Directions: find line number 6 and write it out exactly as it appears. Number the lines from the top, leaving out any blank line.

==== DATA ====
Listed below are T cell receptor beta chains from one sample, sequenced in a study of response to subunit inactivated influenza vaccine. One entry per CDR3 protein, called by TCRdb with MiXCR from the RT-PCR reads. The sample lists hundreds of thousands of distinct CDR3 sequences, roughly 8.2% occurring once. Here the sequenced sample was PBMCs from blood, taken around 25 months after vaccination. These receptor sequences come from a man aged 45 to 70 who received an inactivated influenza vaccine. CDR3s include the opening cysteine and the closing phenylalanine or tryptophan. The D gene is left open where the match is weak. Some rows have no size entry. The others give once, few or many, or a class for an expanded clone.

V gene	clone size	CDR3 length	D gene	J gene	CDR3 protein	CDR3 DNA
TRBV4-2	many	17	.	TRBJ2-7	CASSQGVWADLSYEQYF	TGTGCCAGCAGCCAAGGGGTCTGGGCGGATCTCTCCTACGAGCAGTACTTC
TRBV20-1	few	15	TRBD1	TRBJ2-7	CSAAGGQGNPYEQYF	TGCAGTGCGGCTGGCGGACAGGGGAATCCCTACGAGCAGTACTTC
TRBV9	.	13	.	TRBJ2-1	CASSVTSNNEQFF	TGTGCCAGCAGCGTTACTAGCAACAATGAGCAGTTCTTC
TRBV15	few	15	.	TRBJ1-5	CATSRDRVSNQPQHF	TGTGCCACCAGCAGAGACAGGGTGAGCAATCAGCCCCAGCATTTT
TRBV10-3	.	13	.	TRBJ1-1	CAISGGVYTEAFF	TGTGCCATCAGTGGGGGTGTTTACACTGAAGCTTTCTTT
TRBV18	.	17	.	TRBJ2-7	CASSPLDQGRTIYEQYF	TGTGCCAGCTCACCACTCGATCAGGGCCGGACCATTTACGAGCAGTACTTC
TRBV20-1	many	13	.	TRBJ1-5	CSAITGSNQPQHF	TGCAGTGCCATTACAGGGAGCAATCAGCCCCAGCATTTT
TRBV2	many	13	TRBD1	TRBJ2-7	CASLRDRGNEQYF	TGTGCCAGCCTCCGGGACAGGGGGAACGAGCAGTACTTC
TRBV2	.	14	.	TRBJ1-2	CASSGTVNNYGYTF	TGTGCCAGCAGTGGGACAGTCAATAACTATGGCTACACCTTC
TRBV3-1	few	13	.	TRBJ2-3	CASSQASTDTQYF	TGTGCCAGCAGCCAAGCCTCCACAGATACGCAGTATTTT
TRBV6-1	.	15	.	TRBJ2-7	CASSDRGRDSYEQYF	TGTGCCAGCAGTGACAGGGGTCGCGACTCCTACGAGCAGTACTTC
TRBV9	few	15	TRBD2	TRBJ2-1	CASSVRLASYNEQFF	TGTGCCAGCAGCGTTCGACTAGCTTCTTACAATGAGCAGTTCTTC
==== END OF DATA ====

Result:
TRBV15	few	15	.	TRBJ1-5	CATSRDRVSNQPQHF	TGTGCCACCAGCAGAGACAGGGTGAGCAATCAGCCCCAGCATTTT